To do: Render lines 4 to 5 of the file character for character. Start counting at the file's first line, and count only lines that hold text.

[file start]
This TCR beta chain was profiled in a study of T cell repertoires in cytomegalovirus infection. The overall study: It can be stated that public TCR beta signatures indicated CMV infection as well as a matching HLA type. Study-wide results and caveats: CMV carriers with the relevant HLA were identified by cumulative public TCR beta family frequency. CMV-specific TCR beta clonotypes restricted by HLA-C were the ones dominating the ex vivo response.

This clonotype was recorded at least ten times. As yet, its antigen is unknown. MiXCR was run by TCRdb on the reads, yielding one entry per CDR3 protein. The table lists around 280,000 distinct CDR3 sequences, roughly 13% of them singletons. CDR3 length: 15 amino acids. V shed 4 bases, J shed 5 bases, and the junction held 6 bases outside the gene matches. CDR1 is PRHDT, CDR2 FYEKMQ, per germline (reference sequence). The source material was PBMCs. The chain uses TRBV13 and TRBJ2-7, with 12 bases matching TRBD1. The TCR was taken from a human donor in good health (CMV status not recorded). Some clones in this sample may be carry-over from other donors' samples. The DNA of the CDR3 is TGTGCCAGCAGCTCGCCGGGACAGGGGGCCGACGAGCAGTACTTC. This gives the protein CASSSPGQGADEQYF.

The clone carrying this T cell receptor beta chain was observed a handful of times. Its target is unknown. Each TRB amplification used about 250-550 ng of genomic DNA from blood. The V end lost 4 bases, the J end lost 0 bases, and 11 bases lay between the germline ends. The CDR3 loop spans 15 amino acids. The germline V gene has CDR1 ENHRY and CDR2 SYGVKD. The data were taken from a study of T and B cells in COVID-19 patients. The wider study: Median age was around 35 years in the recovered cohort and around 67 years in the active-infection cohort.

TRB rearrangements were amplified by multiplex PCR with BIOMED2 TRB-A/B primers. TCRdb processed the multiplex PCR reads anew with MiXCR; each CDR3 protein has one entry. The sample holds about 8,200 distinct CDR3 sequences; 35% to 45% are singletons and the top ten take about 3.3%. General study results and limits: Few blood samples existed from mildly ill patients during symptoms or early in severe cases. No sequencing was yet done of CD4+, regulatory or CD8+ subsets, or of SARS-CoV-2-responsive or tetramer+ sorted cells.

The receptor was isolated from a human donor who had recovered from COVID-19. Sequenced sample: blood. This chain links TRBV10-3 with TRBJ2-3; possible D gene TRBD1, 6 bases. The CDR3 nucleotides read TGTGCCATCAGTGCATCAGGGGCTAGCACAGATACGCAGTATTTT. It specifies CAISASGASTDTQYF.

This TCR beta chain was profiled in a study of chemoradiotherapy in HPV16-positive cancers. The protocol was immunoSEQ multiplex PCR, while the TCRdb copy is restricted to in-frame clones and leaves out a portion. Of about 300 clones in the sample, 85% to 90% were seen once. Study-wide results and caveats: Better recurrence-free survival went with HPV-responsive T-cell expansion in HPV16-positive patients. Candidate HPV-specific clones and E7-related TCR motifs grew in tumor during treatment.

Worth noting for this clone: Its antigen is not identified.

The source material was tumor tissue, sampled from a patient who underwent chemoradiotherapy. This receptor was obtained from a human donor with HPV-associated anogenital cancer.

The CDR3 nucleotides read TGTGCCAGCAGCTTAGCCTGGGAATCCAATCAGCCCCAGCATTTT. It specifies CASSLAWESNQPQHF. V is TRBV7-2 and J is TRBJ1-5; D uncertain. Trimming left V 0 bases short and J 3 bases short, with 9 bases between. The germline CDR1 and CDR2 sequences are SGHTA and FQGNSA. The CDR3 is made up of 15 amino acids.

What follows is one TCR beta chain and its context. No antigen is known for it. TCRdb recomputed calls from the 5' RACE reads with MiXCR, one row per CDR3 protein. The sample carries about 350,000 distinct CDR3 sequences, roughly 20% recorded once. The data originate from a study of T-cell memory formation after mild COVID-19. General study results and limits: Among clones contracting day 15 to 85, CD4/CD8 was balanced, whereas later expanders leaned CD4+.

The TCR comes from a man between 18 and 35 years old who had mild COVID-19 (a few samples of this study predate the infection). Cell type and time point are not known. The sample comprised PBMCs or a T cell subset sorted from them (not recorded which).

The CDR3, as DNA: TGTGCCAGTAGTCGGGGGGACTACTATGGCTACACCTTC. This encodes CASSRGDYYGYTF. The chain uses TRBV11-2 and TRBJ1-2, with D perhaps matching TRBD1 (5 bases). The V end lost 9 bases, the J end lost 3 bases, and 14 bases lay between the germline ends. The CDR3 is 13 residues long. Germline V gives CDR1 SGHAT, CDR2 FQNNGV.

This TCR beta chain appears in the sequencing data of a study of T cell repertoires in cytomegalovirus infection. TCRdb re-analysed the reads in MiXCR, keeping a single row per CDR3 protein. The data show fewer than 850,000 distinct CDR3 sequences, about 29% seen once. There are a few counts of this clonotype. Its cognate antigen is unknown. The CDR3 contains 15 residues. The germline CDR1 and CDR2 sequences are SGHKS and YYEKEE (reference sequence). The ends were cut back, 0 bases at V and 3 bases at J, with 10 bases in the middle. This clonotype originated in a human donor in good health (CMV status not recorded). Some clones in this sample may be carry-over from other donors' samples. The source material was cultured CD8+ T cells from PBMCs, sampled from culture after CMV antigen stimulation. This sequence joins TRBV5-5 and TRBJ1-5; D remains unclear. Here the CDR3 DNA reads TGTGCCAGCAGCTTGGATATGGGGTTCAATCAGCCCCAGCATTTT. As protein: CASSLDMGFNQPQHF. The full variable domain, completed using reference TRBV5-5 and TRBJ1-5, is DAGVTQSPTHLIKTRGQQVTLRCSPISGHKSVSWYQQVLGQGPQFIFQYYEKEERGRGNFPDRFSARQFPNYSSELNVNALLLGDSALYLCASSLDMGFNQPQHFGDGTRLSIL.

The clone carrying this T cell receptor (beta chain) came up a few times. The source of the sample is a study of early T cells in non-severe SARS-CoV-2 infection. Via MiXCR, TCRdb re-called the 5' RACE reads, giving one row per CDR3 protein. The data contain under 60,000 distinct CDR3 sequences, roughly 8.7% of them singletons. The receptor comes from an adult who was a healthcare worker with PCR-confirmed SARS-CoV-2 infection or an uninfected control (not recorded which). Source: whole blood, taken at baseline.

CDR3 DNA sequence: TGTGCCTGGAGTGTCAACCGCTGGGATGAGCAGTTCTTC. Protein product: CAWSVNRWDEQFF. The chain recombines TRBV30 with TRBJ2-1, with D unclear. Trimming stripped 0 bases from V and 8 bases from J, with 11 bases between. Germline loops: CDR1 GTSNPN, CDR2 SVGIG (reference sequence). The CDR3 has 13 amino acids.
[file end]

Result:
TRB rearrangements were amplified by multiplex PCR with BIOMED2 TRB-A/B primers. TCRdb processed the multiplex PCR reads anew with MiXCR; each CDR3 protein has one entry. The sample holds about 8,200 distinct CDR3 sequences; 35% to 45% are singletons and the top ten take about 3.3%. General study results and limits: Few blood samples existed from mildly ill patients during symptoms or early in severe cases. No sequencing was yet done of CD4+, regulatory or CD8+ subsets, or of SARS-CoV-2-responsive or tetramer+ sorted cells.

The receptor was isolated from a human donor who had recovered from COVID-19. Sequenced sample: blood. This chain links TRBV10-3 with TRBJ2-3; possible D gene TRBD1, 6 bases. The CDR3 nucleotides read TGTGCCATCAGTGCATCAGGGGCTAGCACAGATACGCAGTATTTT. It specifies CAISASGASTDTQYF.